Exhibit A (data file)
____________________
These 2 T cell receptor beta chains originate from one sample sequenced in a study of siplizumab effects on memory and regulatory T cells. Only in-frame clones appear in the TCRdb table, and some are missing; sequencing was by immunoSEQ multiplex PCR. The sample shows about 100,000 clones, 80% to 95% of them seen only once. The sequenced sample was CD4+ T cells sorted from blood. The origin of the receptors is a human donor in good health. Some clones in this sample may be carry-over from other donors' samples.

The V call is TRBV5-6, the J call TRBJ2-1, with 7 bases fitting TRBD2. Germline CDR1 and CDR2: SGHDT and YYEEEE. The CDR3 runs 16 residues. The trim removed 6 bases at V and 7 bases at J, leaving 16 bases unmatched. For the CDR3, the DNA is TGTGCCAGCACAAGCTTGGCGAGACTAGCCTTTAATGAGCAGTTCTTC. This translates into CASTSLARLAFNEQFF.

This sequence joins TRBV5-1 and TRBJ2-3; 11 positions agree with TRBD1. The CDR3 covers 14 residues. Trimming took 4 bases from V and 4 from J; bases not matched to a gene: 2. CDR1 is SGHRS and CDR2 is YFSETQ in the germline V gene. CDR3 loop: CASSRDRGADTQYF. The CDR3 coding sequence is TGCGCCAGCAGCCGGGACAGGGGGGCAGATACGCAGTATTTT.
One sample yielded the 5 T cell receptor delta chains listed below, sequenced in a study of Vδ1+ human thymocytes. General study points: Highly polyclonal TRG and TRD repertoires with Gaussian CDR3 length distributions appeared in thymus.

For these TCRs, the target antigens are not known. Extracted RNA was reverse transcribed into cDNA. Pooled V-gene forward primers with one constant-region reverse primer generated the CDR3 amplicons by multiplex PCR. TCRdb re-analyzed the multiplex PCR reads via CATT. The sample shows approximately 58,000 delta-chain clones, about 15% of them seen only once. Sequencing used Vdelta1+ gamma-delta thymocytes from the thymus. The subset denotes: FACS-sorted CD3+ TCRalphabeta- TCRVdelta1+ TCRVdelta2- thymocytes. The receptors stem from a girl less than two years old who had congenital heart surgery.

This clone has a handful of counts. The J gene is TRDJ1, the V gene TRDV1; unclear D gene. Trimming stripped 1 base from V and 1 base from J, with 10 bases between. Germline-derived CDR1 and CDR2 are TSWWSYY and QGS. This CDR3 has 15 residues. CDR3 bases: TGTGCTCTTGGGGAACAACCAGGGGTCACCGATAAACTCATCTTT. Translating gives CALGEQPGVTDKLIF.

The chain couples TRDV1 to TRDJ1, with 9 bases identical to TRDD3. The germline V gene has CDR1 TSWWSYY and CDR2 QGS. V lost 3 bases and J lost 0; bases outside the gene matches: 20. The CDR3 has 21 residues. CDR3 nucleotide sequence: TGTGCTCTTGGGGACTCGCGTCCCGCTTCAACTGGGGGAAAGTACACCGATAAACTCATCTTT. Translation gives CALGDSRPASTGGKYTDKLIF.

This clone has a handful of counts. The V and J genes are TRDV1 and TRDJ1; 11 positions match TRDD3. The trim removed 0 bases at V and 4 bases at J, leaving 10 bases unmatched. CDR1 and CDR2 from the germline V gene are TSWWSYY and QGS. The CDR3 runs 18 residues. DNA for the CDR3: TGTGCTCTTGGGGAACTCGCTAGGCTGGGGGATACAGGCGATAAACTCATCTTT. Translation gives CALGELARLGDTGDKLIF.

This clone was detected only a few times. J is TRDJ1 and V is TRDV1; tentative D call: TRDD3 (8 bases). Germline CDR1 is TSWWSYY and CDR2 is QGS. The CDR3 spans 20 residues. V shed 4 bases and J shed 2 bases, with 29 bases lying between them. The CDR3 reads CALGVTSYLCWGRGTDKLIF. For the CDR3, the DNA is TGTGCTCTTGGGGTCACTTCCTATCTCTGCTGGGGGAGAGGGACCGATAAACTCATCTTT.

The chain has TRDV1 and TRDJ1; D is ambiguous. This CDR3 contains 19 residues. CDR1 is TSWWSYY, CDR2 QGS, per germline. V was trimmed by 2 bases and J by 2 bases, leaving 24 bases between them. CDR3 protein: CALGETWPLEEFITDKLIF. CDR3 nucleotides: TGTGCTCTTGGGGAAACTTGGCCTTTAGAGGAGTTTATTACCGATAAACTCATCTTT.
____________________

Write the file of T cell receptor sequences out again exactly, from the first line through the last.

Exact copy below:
These 2 T cell receptor beta chains originate from one sample sequenced in a study of siplizumab effects on memory and regulatory T cells. Only in-frame clones appear in the TCRdb table, and some are missing; sequencing was by immunoSEQ multiplex PCR. The sample shows about 100,000 clones, 80% to 95% of them seen only once. The sequenced sample was CD4+ T cells sorted from blood. The origin of the receptors is a human donor in good health. Some clones in this sample may be carry-over from other donors' samples.

The V call is TRBV5-6, the J call TRBJ2-1, with 7 bases fitting TRBD2. Germline CDR1 and CDR2: SGHDT and YYEEEE. The CDR3 runs 16 residues. The trim removed 6 bases at V and 7 bases at J, leaving 16 bases unmatched. For the CDR3, the DNA is TGTGCCAGCACAAGCTTGGCGAGACTAGCCTTTAATGAGCAGTTCTTC. This translates into CASTSLARLAFNEQFF.

This sequence joins TRBV5-1 and TRBJ2-3; 11 positions agree with TRBD1. The CDR3 covers 14 residues. Trimming took 4 bases from V and 4 from J; bases not matched to a gene: 2. CDR1 is SGHRS and CDR2 is YFSETQ in the germline V gene. CDR3 loop: CASSRDRGADTQYF. The CDR3 coding sequence is TGCGCCAGCAGCCGGGACAGGGGGGCAGATACGCAGTATTTT.
One sample yielded the 5 T cell receptor delta chains listed below, sequenced in a study of Vδ1+ human thymocytes. General study points: Highly polyclonal TRG and TRD repertoires with Gaussian CDR3 length distributions appeared in thymus.

For these TCRs, the target antigens are not known. Extracted RNA was reverse transcribed into cDNA. Pooled V-gene forward primers with one constant-region reverse primer generated the CDR3 amplicons by multiplex PCR. TCRdb re-analyzed the multiplex PCR reads via CATT. The sample shows approximately 58,000 delta-chain clones, about 15% of them seen only once. Sequencing used Vdelta1+ gamma-delta thymocytes from the thymus. The subset denotes: FACS-sorted CD3+ TCRalphabeta- TCRVdelta1+ TCRVdelta2- thymocytes. The receptors stem from a girl less than two years old who had congenital heart surgery.

This clone has a handful of counts. The J gene is TRDJ1, the V gene TRDV1; unclear D gene. Trimming stripped 1 base from V and 1 base from J, with 10 bases between. Germline-derived CDR1 and CDR2 are TSWWSYY and QGS. This CDR3 has 15 residues. CDR3 bases: TGTGCTCTTGGGGAACAACCAGGGGTCACCGATAAACTCATCTTT. Translating gives CALGEQPGVTDKLIF.

The chain couples TRDV1 to TRDJ1, with 9 bases identical to TRDD3. The germline V gene has CDR1 TSWWSYY and CDR2 QGS. V lost 3 bases and J lost 0; bases outside the gene matches: 20. The CDR3 has 21 residues. CDR3 nucleotide sequence: TGTGCTCTTGGGGACTCGCGTCCCGCTTCAACTGGGGGAAAGTACACCGATAAACTCATCTTT. Translation gives CALGDSRPASTGGKYTDKLIF.

This clone has a handful of counts. The V and J genes are TRDV1 and TRDJ1; 11 positions match TRDD3. The trim removed 0 bases at V and 4 bases at J, leaving 10 bases unmatched. CDR1 and CDR2 from the germline V gene are TSWWSYY and QGS. The CDR3 runs 18 residues. DNA for the CDR3: TGTGCTCTTGGGGAACTCGCTAGGCTGGGGGATACAGGCGATAAACTCATCTTT. Translation gives CALGELARLGDTGDKLIF.

This clone was detected only a few times. J is TRDJ1 and V is TRDV1; tentative D call: TRDD3 (8 bases). Germline CDR1 is TSWWSYY and CDR2 is QGS. The CDR3 spans 20 residues. V shed 4 bases and J shed 2 bases, with 29 bases lying between them. The CDR3 reads CALGVTSYLCWGRGTDKLIF. For the CDR3, the DNA is TGTGCTCTTGGGGTCACTTCCTATCTCTGCTGGGGGAGAGGGACCGATAAACTCATCTTT.

The chain has TRDV1 and TRDJ1; D is ambiguous. This CDR3 contains 19 residues. CDR1 is TSWWSYY, CDR2 QGS, per germline. V was trimmed by 2 bases and J by 2 bases, leaving 24 bases between them. CDR3 protein: CALGETWPLEEFITDKLIF. CDR3 nucleotides: TGTGCTCTTGGGGAAACTTGGCCTTTAGAGGAGTTTATTACCGATAAACTCATCTTT.